While I used to find myself confused with my dissatisfaction with a typical job, I now feel I understand my past better. The calling that was put on my life when I was a young teenager I believe didn’t allow me to settle for a typical job. If I could settle on a “normal job” I would have never became an author. And now that I’m working full-time as a Christian author, I feel deeply connected with my Creator and Savior as a result of making the switch.
I see God through the stories as they unfold into words on the screen and how the Lord’s plan for our lives is so much better than what we think is best. And it’s not only when I’m writing that I can see God in these new ways. It’s an email from a reader explaining how the free devotional changed their life or how a story helped them see things differently. Those little pieces of the puzzle come together to show just how BIG God is, and how He’s working in the lives of those in the world.
Early on in my writing career, I relied heavily on God to show me how my family and I were going to make it month-to-month. The first month I left my job was the hardest, my wife and I were terrified, but the Lord provided, like He always does. Every single thing that happens not only within the realm of writing and publishing, but also in my life points to God and His awesomeness time and time again.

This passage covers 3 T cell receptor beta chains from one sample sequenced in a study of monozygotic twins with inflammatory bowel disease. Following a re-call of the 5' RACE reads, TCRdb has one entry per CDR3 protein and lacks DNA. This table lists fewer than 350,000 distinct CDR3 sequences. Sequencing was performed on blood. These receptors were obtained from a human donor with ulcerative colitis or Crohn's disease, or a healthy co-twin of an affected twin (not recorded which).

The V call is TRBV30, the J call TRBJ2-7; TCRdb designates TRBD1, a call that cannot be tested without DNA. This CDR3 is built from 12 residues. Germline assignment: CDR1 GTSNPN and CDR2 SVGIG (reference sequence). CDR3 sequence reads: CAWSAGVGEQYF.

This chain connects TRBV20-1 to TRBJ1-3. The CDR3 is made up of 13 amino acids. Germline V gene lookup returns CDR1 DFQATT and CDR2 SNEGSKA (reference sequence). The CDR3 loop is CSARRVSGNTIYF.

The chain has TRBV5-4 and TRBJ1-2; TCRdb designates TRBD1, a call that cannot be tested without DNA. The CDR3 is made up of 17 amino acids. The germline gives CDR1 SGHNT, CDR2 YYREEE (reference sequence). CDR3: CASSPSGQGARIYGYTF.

You might or might not be asking yourself, where was God for me before writing? God was still there, but it was different. I didn’t have full-time work that was revolving around Him. I didn’t see emails come through my inbox that were work related about how God was changing their life; it was memos about birthday cake in the break room. I am blessed to do the work I do and I’m eternally thankful for the opportunity God has given me.
With full-time work centered on God, I find myself constantly praying and connecting with God. I feel I must consistently re-direct praise and glory and success to God in order to stay level headed. My relationship with God and my life as a whole has forever been changed.
So it might seem like I’ve been a little AWOL lately. Even this week, I’m posting on a seemingly arbitrary Tuesday instead of my customary Sunday. I am genuinely sorry that I have fallen short of my own expectations, especially so close to the end of the year as we are.
However, I do have a pretty awesome excuse: I’m now engaged! My significant other ended up surprising me on Halloween weekend with a carved pumpkin and a live band (we got engaged dressed as Fred and Daphne from Scooby Doo, of all things).